There are two types of micrometers in common use. One is the screw gauge, which uses a retractable spindle with precisely machined screw threads to obtain an accurate measurement. The other is the caliper micrometer, which uses sliding caliper arms to obtain measurements. For increased accuracy, both types will typically use a Vernier scale in addition to the regular fixed scale. The accuracy of the micrometer is given by the lowest increment on the Vernier scale, so a 0.02mm micrometer will have a Vernier scale marked in 0.02mm increments.
Take a measurement with your micrometer. Different micrometers, such as inside, outside or depth, have different procedures for taking measurements. Use your micrometer's locking mechanism, which is usually a thumb lever or a thumb wheel, to hold the measurement in place.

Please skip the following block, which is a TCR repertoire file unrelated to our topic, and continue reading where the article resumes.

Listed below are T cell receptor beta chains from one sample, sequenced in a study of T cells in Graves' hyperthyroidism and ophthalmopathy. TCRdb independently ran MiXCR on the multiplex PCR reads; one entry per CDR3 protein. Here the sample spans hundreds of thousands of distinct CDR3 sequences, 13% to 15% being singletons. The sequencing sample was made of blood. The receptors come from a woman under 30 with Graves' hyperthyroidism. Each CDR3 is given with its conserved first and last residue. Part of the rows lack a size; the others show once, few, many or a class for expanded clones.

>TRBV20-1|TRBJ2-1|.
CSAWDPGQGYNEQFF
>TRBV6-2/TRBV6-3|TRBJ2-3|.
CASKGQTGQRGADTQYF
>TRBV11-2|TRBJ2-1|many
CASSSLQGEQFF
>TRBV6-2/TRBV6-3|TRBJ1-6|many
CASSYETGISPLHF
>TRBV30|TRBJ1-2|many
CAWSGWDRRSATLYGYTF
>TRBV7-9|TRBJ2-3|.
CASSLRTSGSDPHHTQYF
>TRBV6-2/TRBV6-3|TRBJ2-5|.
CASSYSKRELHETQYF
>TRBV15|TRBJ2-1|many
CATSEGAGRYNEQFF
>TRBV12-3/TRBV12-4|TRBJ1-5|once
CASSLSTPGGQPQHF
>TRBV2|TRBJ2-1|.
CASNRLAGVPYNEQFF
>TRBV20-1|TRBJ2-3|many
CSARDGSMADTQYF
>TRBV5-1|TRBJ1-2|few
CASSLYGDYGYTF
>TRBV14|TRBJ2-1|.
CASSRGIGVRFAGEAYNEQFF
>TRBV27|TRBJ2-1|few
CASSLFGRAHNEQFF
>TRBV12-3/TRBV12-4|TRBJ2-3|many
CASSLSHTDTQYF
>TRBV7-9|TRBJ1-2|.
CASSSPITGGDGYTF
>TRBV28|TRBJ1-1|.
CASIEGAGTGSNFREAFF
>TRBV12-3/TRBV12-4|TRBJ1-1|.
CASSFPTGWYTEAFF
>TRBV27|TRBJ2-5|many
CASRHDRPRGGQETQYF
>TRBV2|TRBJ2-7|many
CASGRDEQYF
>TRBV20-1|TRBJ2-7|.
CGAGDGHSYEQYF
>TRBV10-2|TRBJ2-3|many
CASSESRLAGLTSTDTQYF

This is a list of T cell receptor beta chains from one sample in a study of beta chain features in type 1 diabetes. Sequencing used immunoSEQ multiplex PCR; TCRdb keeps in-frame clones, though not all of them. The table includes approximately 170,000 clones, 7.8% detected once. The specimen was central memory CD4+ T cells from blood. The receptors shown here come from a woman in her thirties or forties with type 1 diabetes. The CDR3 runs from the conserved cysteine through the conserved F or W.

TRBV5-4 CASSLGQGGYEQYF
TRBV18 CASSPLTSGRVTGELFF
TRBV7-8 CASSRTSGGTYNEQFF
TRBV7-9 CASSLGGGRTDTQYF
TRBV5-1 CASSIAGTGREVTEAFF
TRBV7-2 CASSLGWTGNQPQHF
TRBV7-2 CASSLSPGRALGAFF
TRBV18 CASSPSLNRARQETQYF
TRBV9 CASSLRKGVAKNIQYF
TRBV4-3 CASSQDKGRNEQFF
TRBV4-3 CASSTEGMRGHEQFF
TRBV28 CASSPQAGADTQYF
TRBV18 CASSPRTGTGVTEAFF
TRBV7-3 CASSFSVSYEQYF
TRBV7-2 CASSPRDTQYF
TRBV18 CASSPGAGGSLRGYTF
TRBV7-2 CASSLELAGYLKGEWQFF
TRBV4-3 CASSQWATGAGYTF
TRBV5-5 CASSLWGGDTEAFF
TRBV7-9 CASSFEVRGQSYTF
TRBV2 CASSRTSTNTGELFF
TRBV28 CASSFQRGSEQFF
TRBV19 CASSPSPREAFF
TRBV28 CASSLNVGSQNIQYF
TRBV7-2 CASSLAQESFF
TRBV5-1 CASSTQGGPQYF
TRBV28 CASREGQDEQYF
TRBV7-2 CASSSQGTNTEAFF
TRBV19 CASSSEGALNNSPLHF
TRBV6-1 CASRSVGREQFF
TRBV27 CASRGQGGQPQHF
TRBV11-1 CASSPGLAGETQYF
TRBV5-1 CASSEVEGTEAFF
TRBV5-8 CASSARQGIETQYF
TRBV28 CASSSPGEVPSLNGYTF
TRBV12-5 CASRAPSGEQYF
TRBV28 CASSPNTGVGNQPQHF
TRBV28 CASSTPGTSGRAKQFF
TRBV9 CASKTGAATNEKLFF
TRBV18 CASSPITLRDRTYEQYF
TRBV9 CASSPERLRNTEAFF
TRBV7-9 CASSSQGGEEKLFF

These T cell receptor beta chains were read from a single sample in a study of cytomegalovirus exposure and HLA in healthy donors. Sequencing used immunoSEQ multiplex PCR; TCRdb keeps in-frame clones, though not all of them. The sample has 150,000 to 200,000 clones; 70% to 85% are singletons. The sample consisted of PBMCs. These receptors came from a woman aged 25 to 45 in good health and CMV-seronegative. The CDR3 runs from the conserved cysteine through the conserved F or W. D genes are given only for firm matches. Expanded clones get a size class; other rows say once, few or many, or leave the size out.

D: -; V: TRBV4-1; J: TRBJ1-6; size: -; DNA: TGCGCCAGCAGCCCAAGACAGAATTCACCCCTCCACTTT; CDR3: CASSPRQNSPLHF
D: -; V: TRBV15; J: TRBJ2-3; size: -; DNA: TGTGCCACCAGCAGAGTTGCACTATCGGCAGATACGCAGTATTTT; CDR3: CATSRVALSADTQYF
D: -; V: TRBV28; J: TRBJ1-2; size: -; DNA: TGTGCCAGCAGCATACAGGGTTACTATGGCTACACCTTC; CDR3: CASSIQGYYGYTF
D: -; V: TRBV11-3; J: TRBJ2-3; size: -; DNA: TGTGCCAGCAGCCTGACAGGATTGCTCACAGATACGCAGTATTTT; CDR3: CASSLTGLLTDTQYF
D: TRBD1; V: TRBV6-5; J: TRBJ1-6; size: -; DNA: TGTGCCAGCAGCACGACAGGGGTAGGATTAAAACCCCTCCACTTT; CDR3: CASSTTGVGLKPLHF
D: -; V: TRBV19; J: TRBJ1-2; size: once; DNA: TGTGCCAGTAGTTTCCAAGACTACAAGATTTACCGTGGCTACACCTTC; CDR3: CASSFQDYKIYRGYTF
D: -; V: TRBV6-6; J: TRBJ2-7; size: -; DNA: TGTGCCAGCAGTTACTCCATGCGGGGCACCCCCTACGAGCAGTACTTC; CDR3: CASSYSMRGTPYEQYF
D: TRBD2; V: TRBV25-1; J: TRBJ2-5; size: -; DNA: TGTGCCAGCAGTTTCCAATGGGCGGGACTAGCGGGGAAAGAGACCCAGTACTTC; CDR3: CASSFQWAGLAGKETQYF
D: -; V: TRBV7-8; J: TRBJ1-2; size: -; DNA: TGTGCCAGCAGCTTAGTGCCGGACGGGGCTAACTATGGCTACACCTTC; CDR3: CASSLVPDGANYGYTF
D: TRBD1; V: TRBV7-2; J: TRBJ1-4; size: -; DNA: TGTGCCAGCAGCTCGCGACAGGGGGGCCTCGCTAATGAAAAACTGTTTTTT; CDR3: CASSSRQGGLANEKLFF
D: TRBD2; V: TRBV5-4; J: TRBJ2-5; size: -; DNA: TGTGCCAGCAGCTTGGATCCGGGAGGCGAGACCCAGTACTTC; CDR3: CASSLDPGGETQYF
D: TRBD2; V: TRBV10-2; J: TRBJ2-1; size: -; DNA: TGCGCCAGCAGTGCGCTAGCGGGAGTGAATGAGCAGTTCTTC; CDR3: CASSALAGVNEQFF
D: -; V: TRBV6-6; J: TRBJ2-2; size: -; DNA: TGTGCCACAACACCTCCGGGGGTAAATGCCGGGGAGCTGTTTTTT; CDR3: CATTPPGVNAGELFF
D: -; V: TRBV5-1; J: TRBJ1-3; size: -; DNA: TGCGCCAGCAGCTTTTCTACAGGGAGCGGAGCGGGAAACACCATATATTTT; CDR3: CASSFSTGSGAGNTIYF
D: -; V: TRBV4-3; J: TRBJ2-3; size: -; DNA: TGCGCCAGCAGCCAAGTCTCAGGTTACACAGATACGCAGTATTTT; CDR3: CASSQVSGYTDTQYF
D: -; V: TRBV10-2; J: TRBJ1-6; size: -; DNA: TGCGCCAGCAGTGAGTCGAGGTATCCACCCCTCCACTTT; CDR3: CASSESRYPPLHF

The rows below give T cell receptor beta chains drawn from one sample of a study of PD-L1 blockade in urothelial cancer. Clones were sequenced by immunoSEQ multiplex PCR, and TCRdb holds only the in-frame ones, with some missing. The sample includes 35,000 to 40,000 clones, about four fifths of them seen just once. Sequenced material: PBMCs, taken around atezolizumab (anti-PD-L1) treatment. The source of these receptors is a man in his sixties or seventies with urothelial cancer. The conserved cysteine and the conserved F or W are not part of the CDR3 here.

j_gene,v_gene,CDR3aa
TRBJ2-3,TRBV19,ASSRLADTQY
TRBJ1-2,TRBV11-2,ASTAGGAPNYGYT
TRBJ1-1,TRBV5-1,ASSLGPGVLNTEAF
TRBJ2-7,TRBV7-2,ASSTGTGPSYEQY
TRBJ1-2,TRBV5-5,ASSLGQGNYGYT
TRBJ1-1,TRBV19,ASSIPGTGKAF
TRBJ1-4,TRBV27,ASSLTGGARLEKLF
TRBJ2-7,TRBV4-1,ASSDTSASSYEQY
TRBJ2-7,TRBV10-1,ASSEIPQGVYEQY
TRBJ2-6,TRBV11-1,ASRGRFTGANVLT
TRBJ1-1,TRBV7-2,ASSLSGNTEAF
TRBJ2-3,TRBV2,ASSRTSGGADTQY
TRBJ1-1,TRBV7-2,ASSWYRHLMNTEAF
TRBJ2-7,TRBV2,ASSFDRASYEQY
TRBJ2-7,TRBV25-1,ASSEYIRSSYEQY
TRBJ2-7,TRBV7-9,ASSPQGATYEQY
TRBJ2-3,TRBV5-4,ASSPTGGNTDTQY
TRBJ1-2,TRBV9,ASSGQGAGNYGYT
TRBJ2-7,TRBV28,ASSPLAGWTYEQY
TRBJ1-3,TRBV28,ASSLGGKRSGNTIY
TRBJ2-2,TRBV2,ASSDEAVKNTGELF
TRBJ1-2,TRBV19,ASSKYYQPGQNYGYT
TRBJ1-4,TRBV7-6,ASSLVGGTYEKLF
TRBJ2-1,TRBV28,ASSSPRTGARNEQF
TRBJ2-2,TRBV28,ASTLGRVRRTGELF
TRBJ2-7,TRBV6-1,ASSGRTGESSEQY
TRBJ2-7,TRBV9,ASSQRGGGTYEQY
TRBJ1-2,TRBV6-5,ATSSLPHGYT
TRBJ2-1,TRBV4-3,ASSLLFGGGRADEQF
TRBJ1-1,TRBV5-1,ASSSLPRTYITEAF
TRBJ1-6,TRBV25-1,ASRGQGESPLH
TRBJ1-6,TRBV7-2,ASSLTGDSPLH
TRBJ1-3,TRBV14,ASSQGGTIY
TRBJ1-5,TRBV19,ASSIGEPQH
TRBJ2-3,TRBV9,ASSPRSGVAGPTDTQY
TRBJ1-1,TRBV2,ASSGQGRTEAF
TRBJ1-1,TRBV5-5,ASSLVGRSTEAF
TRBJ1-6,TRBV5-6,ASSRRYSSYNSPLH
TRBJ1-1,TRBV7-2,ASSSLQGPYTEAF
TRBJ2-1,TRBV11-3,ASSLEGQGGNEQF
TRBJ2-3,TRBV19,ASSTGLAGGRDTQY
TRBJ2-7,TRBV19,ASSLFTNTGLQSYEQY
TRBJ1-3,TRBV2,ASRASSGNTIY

Read the number on the fixed scale that the "0" on the moving Vernier scale is pointing to. Usually, this line will be pointing in between two numbers. If this is the case, read the lower of the two.
Read the value from the Vernier scale that perfectly aligns with any value on the fixed scale. Only one of the lines on the Vernier scale will align with the fixed scale at any given time.
Combine the two readings. In the photo, the micrometer has an accuracy of 0.02mm. The fixed scale reading is 3.0mm because the "0" on the Vernier scale is pointing between the "3" and the "4." The Vernier scale reading is 0.58mm, because that is where the Vernier scale aligns with fixed scale values. The combined reading is 3.58mm.
Things you need
- Caliper or screw gauge metric micrometer
- Object to measure